The last three weeks have been action-packed, and it’s hard to believe I’ve been on the overland truck for five weeks already. Harder still to believe is that aside from the guesthouses in Zanzibar and the houseboat in Zambia, I’ve been sleeping on the ground in an old A-frame tent for the last five weeks.

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You don’t see this everyday!

Thursday, August 31st, 2006

Last night we camped on the edge of the South Luangwa National Park in Zambia. Wildlife routinely pass through the campground, and I woke up this morning to find this outside my tent:

Overland in Africa

Sunday, August 27th, 2006

It’s now been 14 days since I joined the overland trip to Capetown. The tour is operated by a UK company called Bukima, and they do trips of varying lengths all through Africa. Some are as short as four days, others as long as 30 weeks. My trip is called African Contrasts, and it is a 7 week tour from Nairobi to Capetown (I actually skipped Nairobi, and met the group in
Arusha on their first night instead). On the way to Capetown we travel through Tanzania, Malawi, Zambia, Zimbabwe, Botswana, Namibia, and South Africa, seeing such sights as Zanzibar, Lake Malawi, Lake Kariba, Victoris Falls, and Fish River Canyon. Some of the people on this trip are on for just four weeks, others for seven weeks, and a couple for ten weeks, having been on an adjoining three week trip to Uganda just prior.

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Impressions of Moshi Town

Monday, August 21st, 2006

Apart from my Kili climb and safari with MEM, I spent a total of 3 1/2 weeks in Moshi just hanging out and getting to know the town. A good part of that was spent working with KPAP, but the rest of the time I wandered around town checking out the various restaurants, internet cafes, and shops, and practicing Swahili with some of the hawkers that frequented the main road in front of my hotel.

At my hotel I also had the good fortune of meeting a group of American kids, Laura, Gina, Daisy, and Joseph, and their Tanzanian friend Dennis. They were spending 5 weeks in Moshi volunteering at Amani Childrens Home, a home for orphans and street kids. The day after Kristen arrived in Moshi, Laura invited us to join them when they went to the school that afternoon. The school was a 45 minute walk from our hotel, through the outskirts of town. It was a nice day for a walk and fun to get out of the tourist section of town. When we arrived at Amani we were immediately greeted by several of the children. Despite their unfortunate circumstances, most of these kids seemed happy. Many of the younger ones ran up to us and gave us hugs, others played football in the small courtyard, and others did their chores. It was in stark contrast to being in the tourist parts of town where many of the young children view you only as a rich foreigner who they can ask for money.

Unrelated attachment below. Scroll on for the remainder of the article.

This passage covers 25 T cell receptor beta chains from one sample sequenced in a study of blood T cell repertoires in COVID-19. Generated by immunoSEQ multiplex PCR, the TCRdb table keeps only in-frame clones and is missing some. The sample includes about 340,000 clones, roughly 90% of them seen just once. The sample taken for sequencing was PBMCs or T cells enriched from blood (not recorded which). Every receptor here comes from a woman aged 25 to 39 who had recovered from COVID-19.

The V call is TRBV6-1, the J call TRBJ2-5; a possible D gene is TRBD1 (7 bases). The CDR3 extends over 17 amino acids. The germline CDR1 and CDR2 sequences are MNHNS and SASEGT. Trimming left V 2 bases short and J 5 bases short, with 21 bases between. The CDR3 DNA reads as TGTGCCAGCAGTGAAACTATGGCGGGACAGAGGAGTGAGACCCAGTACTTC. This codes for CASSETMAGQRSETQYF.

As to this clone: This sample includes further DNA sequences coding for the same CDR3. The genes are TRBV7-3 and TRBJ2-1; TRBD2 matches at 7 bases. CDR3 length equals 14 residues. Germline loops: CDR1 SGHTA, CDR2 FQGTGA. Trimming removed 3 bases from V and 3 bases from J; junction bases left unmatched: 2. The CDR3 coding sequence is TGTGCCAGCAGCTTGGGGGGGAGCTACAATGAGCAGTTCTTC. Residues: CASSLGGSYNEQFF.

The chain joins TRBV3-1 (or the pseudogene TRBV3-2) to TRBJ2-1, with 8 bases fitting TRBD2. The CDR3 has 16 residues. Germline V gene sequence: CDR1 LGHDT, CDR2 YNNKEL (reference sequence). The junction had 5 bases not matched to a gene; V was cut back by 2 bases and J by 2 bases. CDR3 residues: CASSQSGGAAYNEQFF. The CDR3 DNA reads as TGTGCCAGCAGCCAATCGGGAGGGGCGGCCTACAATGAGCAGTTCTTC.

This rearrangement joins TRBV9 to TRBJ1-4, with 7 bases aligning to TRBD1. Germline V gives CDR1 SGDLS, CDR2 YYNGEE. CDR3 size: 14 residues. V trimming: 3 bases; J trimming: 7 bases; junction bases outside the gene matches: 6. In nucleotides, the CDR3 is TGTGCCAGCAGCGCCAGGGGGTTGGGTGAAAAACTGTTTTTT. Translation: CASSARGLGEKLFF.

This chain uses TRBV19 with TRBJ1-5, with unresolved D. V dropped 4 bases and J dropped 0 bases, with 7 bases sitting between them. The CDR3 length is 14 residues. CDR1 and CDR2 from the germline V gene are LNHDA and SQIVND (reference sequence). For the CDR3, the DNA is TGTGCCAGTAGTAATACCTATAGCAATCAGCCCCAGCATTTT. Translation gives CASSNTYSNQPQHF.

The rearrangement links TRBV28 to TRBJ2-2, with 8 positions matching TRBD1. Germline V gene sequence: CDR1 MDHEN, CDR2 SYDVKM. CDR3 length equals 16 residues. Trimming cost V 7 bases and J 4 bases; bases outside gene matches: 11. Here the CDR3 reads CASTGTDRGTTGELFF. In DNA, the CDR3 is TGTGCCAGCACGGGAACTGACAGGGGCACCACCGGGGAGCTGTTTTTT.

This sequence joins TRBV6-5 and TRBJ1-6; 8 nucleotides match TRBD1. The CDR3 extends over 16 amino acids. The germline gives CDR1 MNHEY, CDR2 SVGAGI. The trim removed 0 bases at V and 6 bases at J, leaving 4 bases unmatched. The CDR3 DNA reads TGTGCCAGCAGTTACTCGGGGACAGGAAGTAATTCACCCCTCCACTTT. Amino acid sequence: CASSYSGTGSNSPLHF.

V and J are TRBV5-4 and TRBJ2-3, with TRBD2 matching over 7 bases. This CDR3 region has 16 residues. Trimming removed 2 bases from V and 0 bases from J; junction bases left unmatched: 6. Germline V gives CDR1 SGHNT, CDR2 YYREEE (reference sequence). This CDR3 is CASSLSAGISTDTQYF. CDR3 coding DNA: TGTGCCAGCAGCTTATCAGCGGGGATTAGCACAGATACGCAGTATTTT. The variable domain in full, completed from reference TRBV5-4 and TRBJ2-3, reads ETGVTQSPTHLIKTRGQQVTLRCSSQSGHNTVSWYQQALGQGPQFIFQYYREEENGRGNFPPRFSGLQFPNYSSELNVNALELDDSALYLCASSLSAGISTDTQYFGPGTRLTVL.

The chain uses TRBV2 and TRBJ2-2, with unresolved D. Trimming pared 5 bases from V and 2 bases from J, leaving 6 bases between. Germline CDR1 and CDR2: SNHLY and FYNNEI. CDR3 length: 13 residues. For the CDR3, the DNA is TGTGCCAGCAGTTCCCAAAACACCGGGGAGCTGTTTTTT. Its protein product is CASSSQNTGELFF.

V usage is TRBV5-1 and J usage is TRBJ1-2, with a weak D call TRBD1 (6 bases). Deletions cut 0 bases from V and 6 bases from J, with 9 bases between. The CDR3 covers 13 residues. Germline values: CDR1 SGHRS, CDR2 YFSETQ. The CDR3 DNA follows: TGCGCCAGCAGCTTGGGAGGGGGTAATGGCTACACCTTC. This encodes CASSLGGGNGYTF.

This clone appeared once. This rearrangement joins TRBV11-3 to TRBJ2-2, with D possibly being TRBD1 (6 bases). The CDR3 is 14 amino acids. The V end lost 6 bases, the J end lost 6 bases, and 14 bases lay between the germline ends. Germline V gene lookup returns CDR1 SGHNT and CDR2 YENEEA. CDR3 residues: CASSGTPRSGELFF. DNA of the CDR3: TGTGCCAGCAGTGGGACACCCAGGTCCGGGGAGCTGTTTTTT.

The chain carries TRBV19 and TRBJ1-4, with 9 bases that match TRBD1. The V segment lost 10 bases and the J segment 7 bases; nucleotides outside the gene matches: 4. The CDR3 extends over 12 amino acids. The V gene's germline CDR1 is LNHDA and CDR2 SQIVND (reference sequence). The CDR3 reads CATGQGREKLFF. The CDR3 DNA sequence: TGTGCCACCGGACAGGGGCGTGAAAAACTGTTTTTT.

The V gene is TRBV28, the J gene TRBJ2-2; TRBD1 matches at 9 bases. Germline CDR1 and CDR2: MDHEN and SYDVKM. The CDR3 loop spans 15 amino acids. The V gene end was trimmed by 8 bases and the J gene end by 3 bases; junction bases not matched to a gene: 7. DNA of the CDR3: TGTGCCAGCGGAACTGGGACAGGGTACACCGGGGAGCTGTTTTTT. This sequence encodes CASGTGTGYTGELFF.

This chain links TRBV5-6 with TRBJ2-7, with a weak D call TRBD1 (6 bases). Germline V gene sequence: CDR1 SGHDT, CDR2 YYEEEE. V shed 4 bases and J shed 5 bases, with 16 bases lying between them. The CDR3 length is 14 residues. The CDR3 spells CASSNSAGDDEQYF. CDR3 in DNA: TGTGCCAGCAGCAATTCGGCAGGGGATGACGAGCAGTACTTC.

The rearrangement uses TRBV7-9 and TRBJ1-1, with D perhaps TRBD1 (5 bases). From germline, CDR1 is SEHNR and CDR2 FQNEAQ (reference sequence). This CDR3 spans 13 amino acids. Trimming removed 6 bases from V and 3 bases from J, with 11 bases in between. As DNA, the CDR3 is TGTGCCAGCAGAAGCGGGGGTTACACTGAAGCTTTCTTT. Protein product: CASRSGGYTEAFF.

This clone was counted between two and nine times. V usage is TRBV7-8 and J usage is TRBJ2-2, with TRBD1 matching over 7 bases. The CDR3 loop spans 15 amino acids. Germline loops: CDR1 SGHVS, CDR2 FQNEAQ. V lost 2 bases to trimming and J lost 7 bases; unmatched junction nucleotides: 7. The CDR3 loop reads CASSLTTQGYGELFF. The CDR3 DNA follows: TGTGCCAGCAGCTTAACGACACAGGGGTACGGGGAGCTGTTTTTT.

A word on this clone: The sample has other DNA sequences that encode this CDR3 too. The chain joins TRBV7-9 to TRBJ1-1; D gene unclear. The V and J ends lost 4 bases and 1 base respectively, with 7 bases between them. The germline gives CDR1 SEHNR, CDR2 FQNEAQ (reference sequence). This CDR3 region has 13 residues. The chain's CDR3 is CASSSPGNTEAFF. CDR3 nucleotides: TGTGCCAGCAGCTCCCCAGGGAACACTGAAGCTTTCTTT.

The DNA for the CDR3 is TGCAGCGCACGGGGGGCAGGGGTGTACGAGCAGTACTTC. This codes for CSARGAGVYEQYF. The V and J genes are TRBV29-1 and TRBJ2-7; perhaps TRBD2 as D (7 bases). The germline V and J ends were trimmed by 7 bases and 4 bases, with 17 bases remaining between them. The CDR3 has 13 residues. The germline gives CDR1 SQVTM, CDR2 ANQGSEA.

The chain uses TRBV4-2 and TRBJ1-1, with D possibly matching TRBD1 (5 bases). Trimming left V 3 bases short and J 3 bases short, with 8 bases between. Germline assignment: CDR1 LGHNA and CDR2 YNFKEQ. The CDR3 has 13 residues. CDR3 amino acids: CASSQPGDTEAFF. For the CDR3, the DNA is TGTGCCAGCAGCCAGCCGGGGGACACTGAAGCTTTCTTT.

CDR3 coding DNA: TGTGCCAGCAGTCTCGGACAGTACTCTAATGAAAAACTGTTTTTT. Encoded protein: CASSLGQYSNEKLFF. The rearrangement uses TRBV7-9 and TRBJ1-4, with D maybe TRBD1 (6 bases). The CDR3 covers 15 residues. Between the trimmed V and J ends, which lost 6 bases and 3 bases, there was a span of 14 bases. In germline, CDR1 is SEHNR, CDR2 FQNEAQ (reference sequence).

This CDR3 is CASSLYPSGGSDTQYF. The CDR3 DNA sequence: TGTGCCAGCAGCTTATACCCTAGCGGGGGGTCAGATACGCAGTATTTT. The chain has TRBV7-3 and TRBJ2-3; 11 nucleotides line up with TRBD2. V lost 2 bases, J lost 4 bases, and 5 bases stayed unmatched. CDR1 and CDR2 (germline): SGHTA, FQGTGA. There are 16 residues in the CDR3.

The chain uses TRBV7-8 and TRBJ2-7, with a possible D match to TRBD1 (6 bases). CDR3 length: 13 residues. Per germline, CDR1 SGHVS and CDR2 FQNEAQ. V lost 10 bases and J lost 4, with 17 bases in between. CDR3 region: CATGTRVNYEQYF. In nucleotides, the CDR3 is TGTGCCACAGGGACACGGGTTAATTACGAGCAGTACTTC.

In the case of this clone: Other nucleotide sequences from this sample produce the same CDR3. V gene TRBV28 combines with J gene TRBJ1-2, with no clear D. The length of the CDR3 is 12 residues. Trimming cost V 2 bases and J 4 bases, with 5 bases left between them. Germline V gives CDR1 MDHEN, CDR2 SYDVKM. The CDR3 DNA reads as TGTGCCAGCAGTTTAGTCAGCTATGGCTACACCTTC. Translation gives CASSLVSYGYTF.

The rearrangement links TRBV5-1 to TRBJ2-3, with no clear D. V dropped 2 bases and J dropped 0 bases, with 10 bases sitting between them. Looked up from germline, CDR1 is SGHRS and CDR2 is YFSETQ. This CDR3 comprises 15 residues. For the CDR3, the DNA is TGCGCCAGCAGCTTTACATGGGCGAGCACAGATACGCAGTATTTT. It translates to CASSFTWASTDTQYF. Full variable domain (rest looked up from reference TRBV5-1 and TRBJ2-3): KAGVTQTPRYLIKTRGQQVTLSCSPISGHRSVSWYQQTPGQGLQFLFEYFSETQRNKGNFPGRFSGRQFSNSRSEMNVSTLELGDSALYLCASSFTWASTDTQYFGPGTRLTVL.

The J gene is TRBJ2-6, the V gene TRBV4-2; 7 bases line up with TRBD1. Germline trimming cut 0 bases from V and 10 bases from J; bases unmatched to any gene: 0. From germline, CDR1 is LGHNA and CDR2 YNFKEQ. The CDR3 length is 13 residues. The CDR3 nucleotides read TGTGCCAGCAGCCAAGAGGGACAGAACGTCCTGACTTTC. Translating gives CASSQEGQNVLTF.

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“I heard the Gnus today, Oh Boy…”

Saturday, August 19th, 2006

It’s been a busy few weeks, and I’ve got a bit of catching up to do. Since my Kili climb I’ve been on safari and seen the Big Five up close (Buffalo, Elephants, Leopards, Lions, and Rhinos), spent another week and a half in Moshi relaxing and working with the Kilimanjaro Porters Assistnace Project, and last weekend joined a dozen other travelers on an overland trip to Capetown. Right now I’m chilling out in Zanzibar, an island paradise off the coast of East Africa in the Indian Ocean.

So where to start? I guess I’ll fill you in on the Safari first, and save my thoughts on Moshi and the details of my overland trip for separate posts.